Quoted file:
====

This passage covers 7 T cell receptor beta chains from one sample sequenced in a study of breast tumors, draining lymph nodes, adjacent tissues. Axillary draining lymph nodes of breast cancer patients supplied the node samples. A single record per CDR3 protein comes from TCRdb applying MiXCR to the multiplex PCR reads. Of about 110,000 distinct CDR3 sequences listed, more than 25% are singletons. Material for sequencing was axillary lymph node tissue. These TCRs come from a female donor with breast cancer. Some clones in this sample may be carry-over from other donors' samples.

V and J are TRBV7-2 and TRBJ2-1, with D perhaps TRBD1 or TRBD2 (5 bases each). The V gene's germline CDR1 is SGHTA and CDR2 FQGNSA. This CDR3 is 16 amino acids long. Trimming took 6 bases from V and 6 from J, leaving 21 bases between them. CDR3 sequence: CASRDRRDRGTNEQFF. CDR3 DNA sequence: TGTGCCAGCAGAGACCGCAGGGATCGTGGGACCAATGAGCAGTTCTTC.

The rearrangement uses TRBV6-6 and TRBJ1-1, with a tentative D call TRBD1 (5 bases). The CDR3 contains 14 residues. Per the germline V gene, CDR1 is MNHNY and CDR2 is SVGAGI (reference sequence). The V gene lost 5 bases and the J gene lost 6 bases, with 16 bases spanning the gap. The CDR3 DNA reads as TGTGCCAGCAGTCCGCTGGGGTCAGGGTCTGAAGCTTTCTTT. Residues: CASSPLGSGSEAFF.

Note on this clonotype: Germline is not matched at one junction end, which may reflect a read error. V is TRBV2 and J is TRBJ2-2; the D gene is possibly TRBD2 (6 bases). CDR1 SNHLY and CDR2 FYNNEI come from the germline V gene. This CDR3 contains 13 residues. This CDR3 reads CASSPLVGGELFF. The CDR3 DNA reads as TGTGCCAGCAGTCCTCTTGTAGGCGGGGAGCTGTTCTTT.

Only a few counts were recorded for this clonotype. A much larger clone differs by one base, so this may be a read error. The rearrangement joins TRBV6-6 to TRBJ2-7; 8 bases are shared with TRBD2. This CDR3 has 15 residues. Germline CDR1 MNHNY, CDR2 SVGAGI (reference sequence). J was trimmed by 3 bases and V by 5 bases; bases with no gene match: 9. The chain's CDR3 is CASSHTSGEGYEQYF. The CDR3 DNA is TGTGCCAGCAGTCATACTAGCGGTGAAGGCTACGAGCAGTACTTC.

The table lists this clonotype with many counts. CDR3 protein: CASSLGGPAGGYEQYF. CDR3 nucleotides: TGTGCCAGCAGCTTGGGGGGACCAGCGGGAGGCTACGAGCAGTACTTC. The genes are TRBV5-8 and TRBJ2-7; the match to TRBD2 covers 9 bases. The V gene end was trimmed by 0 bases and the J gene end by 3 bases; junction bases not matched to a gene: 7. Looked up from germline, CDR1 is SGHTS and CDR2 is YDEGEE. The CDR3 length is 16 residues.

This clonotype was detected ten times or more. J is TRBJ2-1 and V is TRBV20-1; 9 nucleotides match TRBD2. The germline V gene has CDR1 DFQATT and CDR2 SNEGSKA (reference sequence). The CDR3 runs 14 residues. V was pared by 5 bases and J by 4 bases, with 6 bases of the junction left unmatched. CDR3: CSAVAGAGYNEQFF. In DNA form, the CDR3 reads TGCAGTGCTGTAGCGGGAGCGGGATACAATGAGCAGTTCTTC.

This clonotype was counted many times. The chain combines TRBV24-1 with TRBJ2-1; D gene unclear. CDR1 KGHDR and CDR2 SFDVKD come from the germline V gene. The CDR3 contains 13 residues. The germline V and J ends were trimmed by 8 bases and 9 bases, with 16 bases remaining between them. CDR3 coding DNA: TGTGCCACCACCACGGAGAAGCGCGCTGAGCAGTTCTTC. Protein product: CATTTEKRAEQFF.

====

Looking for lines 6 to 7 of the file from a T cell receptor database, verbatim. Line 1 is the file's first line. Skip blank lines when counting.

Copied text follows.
The table lists this clonotype with many counts. CDR3 protein: CASSLGGPAGGYEQYF. CDR3 nucleotides: TGTGCCAGCAGCTTGGGGGGACCAGCGGGAGGCTACGAGCAGTACTTC. The genes are TRBV5-8 and TRBJ2-7; the match to TRBD2 covers 9 bases. The V gene end was trimmed by 0 bases and the J gene end by 3 bases; junction bases not matched to a gene: 7. Looked up from germline, CDR1 is SGHTS and CDR2 is YDEGEE. The CDR3 length is 16 residues.

This clonotype was detected ten times or more. J is TRBJ2-1 and V is TRBV20-1; 9 nucleotides match TRBD2. The germline V gene has CDR1 DFQATT and CDR2 SNEGSKA (reference sequence). The CDR3 runs 14 residues. V was pared by 5 bases and J by 4 bases, with 6 bases of the junction left unmatched. CDR3: CSAVAGAGYNEQFF. In DNA form, the CDR3 reads TGCAGTGCTGTAGCGGGAGCGGGATACAATGAGCAGTTCTTC.